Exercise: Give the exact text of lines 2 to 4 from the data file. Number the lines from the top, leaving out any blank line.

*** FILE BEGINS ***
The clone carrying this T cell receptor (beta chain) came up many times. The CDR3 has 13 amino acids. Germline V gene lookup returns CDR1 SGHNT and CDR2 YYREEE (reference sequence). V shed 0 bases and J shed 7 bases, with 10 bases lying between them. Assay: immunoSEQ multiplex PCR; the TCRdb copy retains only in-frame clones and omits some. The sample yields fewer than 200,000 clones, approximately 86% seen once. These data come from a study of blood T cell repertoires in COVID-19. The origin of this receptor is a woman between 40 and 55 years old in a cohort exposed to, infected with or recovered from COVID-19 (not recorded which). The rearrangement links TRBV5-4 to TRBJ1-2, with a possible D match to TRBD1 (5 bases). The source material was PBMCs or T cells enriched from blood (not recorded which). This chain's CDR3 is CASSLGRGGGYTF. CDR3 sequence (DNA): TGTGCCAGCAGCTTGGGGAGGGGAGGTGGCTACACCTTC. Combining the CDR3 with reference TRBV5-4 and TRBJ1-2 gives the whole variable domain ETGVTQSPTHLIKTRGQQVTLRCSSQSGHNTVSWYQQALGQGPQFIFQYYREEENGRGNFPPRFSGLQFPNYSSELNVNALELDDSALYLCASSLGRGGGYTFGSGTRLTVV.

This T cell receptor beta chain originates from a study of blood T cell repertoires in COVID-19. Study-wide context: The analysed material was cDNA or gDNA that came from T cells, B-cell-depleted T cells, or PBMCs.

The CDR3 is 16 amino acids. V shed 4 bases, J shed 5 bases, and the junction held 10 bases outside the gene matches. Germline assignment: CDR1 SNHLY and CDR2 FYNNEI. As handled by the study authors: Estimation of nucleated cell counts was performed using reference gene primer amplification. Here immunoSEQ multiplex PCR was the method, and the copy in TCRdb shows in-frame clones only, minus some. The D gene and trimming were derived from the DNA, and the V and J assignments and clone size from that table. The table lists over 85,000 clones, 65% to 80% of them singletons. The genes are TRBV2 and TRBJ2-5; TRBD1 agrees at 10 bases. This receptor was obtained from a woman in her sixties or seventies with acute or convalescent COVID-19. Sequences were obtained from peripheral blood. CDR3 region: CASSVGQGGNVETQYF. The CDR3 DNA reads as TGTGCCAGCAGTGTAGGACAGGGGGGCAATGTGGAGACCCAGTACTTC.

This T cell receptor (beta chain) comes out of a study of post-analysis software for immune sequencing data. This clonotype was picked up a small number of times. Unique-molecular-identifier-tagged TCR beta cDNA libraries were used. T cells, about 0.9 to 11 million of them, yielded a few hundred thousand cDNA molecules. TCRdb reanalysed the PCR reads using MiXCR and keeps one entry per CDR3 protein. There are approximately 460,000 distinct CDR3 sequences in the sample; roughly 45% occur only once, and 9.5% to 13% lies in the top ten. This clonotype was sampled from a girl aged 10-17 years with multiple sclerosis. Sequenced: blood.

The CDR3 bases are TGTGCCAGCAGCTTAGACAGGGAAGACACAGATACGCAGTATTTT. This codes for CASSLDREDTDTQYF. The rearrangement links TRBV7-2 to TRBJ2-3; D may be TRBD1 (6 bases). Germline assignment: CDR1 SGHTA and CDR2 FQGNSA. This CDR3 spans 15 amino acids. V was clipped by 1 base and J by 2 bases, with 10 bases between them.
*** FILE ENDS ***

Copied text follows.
This T cell receptor beta chain originates from a study of blood T cell repertoires in COVID-19. Study-wide context: The analysed material was cDNA or gDNA that came from T cells, B-cell-depleted T cells, or PBMCs.

The CDR3 is 16 amino acids. V shed 4 bases, J shed 5 bases, and the junction held 10 bases outside the gene matches. Germline assignment: CDR1 SNHLY and CDR2 FYNNEI. As handled by the study authors: Estimation of nucleated cell counts was performed using reference gene primer amplification. Here immunoSEQ multiplex PCR was the method, and the copy in TCRdb shows in-frame clones only, minus some. The D gene and trimming were derived from the DNA, and the V and J assignments and clone size from that table. The table lists over 85,000 clones, 65% to 80% of them singletons. The genes are TRBV2 and TRBJ2-5; TRBD1 agrees at 10 bases. This receptor was obtained from a woman in her sixties or seventies with acute or convalescent COVID-19. Sequences were obtained from peripheral blood. CDR3 region: CASSVGQGGNVETQYF. The CDR3 DNA reads as TGTGCCAGCAGTGTAGGACAGGGGGGCAATGTGGAGACCCAGTACTTC.

This T cell receptor (beta chain) comes out of a study of post-analysis software for immune sequencing data. This clonotype was picked up a small number of times. Unique-molecular-identifier-tagged TCR beta cDNA libraries were used. T cells, about 0.9 to 11 million of them, yielded a few hundred thousand cDNA molecules. TCRdb reanalysed the PCR reads using MiXCR and keeps one entry per CDR3 protein. There are approximately 460,000 distinct CDR3 sequences in the sample; roughly 45% occur only once, and 9.5% to 13% lies in the top ten. This clonotype was sampled from a girl aged 10-17 years with multiple sclerosis. Sequenced: blood.